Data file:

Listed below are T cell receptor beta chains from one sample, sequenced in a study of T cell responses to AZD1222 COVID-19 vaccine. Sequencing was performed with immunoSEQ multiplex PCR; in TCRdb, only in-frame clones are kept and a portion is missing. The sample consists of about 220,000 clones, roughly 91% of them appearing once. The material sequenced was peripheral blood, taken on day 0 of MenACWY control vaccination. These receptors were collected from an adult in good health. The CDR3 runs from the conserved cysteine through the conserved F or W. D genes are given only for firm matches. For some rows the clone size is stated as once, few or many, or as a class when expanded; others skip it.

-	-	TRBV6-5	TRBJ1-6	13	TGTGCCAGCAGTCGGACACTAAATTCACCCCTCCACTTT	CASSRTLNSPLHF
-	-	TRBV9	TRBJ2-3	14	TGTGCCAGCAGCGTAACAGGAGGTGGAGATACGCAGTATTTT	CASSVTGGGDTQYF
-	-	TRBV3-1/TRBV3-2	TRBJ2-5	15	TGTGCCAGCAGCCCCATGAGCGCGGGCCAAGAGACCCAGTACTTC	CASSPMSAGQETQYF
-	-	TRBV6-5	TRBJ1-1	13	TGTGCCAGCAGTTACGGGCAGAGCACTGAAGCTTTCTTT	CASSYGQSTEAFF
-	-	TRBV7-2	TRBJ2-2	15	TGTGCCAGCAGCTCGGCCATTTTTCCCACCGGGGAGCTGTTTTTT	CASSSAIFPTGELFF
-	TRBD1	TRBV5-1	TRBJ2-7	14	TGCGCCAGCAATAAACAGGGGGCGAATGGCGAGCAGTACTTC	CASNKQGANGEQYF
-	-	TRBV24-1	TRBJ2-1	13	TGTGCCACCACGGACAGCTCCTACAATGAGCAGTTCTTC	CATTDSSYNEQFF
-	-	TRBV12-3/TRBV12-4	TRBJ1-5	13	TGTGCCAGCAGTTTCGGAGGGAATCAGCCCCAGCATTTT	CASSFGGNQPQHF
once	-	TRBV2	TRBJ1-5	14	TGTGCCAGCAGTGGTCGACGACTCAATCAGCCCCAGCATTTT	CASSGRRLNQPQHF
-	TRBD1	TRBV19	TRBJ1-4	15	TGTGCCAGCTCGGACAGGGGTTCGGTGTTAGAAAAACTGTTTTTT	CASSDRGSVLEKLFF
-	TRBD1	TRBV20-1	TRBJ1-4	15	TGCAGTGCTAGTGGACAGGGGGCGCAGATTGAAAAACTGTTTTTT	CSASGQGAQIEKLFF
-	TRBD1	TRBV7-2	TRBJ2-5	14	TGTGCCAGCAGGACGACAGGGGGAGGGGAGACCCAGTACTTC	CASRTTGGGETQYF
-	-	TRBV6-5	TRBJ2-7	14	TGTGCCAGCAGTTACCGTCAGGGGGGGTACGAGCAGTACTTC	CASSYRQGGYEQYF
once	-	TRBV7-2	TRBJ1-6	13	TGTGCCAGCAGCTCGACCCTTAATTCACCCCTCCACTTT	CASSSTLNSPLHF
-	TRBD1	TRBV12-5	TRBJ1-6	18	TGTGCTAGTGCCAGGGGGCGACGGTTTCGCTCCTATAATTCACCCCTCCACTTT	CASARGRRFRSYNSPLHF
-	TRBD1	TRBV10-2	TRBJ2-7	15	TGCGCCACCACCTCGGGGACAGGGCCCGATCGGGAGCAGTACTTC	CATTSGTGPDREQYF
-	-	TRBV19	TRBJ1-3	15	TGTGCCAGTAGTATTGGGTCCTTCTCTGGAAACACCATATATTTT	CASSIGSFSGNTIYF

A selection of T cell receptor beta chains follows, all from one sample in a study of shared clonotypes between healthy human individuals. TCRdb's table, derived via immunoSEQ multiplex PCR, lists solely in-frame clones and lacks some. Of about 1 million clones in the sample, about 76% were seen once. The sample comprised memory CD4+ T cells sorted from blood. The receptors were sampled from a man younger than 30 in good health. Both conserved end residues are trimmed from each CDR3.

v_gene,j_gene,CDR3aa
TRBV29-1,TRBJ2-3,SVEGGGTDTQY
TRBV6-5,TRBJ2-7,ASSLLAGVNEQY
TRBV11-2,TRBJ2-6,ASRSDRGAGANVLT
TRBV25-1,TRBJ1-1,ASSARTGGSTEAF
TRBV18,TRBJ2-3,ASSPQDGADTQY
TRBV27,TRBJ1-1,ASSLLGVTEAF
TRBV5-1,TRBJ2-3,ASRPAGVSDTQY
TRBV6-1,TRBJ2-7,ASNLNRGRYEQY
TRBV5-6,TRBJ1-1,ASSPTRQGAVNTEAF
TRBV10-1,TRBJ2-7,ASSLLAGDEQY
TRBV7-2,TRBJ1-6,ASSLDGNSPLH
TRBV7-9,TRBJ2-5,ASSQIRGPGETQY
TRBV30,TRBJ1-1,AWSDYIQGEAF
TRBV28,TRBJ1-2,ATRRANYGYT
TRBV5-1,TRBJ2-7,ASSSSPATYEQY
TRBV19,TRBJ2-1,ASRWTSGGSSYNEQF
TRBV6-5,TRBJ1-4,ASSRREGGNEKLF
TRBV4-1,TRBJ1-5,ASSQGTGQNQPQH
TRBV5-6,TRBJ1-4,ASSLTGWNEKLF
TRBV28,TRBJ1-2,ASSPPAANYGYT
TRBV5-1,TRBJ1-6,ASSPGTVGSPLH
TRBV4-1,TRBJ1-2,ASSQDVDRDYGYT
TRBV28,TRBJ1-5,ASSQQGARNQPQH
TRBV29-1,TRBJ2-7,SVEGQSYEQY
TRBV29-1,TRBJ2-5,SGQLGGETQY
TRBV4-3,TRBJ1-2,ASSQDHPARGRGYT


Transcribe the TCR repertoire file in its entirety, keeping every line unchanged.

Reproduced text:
Listed below are T cell receptor beta chains from one sample, sequenced in a study of T cell responses to AZD1222 COVID-19 vaccine. Sequencing was performed with immunoSEQ multiplex PCR; in TCRdb, only in-frame clones are kept and a portion is missing. The sample consists of about 220,000 clones, roughly 91% of them appearing once. The material sequenced was peripheral blood, taken on day 0 of MenACWY control vaccination. These receptors were collected from an adult in good health. The CDR3 runs from the conserved cysteine through the conserved F or W. D genes are given only for firm matches. For some rows the clone size is stated as once, few or many, or as a class when expanded; others skip it.

-	-	TRBV6-5	TRBJ1-6	13	TGTGCCAGCAGTCGGACACTAAATTCACCCCTCCACTTT	CASSRTLNSPLHF
-	-	TRBV9	TRBJ2-3	14	TGTGCCAGCAGCGTAACAGGAGGTGGAGATACGCAGTATTTT	CASSVTGGGDTQYF
-	-	TRBV3-1/TRBV3-2	TRBJ2-5	15	TGTGCCAGCAGCCCCATGAGCGCGGGCCAAGAGACCCAGTACTTC	CASSPMSAGQETQYF
-	-	TRBV6-5	TRBJ1-1	13	TGTGCCAGCAGTTACGGGCAGAGCACTGAAGCTTTCTTT	CASSYGQSTEAFF
-	-	TRBV7-2	TRBJ2-2	15	TGTGCCAGCAGCTCGGCCATTTTTCCCACCGGGGAGCTGTTTTTT	CASSSAIFPTGELFF
-	TRBD1	TRBV5-1	TRBJ2-7	14	TGCGCCAGCAATAAACAGGGGGCGAATGGCGAGCAGTACTTC	CASNKQGANGEQYF
-	-	TRBV24-1	TRBJ2-1	13	TGTGCCACCACGGACAGCTCCTACAATGAGCAGTTCTTC	CATTDSSYNEQFF
-	-	TRBV12-3/TRBV12-4	TRBJ1-5	13	TGTGCCAGCAGTTTCGGAGGGAATCAGCCCCAGCATTTT	CASSFGGNQPQHF
once	-	TRBV2	TRBJ1-5	14	TGTGCCAGCAGTGGTCGACGACTCAATCAGCCCCAGCATTTT	CASSGRRLNQPQHF
-	TRBD1	TRBV19	TRBJ1-4	15	TGTGCCAGCTCGGACAGGGGTTCGGTGTTAGAAAAACTGTTTTTT	CASSDRGSVLEKLFF
-	TRBD1	TRBV20-1	TRBJ1-4	15	TGCAGTGCTAGTGGACAGGGGGCGCAGATTGAAAAACTGTTTTTT	CSASGQGAQIEKLFF
-	TRBD1	TRBV7-2	TRBJ2-5	14	TGTGCCAGCAGGACGACAGGGGGAGGGGAGACCCAGTACTTC	CASRTTGGGETQYF
-	-	TRBV6-5	TRBJ2-7	14	TGTGCCAGCAGTTACCGTCAGGGGGGGTACGAGCAGTACTTC	CASSYRQGGYEQYF
once	-	TRBV7-2	TRBJ1-6	13	TGTGCCAGCAGCTCGACCCTTAATTCACCCCTCCACTTT	CASSSTLNSPLHF
-	TRBD1	TRBV12-5	TRBJ1-6	18	TGTGCTAGTGCCAGGGGGCGACGGTTTCGCTCCTATAATTCACCCCTCCACTTT	CASARGRRFRSYNSPLHF
-	TRBD1	TRBV10-2	TRBJ2-7	15	TGCGCCACCACCTCGGGGACAGGGCCCGATCGGGAGCAGTACTTC	CATTSGTGPDREQYF
-	-	TRBV19	TRBJ1-3	15	TGTGCCAGTAGTATTGGGTCCTTCTCTGGAAACACCATATATTTT	CASSIGSFSGNTIYF

A selection of T cell receptor beta chains follows, all from one sample in a study of shared clonotypes between healthy human individuals. TCRdb's table, derived via immunoSEQ multiplex PCR, lists solely in-frame clones and lacks some. Of about 1 million clones in the sample, about 76% were seen once. The sample comprised memory CD4+ T cells sorted from blood. The receptors were sampled from a man younger than 30 in good health. Both conserved end residues are trimmed from each CDR3.

v_gene,j_gene,CDR3aa
TRBV29-1,TRBJ2-3,SVEGGGTDTQY
TRBV6-5,TRBJ2-7,ASSLLAGVNEQY
TRBV11-2,TRBJ2-6,ASRSDRGAGANVLT
TRBV25-1,TRBJ1-1,ASSARTGGSTEAF
TRBV18,TRBJ2-3,ASSPQDGADTQY
TRBV27,TRBJ1-1,ASSLLGVTEAF
TRBV5-1,TRBJ2-3,ASRPAGVSDTQY
TRBV6-1,TRBJ2-7,ASNLNRGRYEQY
TRBV5-6,TRBJ1-1,ASSPTRQGAVNTEAF
TRBV10-1,TRBJ2-7,ASSLLAGDEQY
TRBV7-2,TRBJ1-6,ASSLDGNSPLH
TRBV7-9,TRBJ2-5,ASSQIRGPGETQY
TRBV30,TRBJ1-1,AWSDYIQGEAF
TRBV28,TRBJ1-2,ATRRANYGYT
TRBV5-1,TRBJ2-7,ASSSSPATYEQY
TRBV19,TRBJ2-1,ASRWTSGGSSYNEQF
TRBV6-5,TRBJ1-4,ASSRREGGNEKLF
TRBV4-1,TRBJ1-5,ASSQGTGQNQPQH
TRBV5-6,TRBJ1-4,ASSLTGWNEKLF
TRBV28,TRBJ1-2,ASSPPAANYGYT
TRBV5-1,TRBJ1-6,ASSPGTVGSPLH
TRBV4-1,TRBJ1-2,ASSQDVDRDYGYT
TRBV28,TRBJ1-5,ASSQQGARNQPQH
TRBV29-1,TRBJ2-7,SVEGQSYEQY
TRBV29-1,TRBJ2-5,SGQLGGETQY
TRBV4-3,TRBJ1-2,ASSQDHPARGRGYT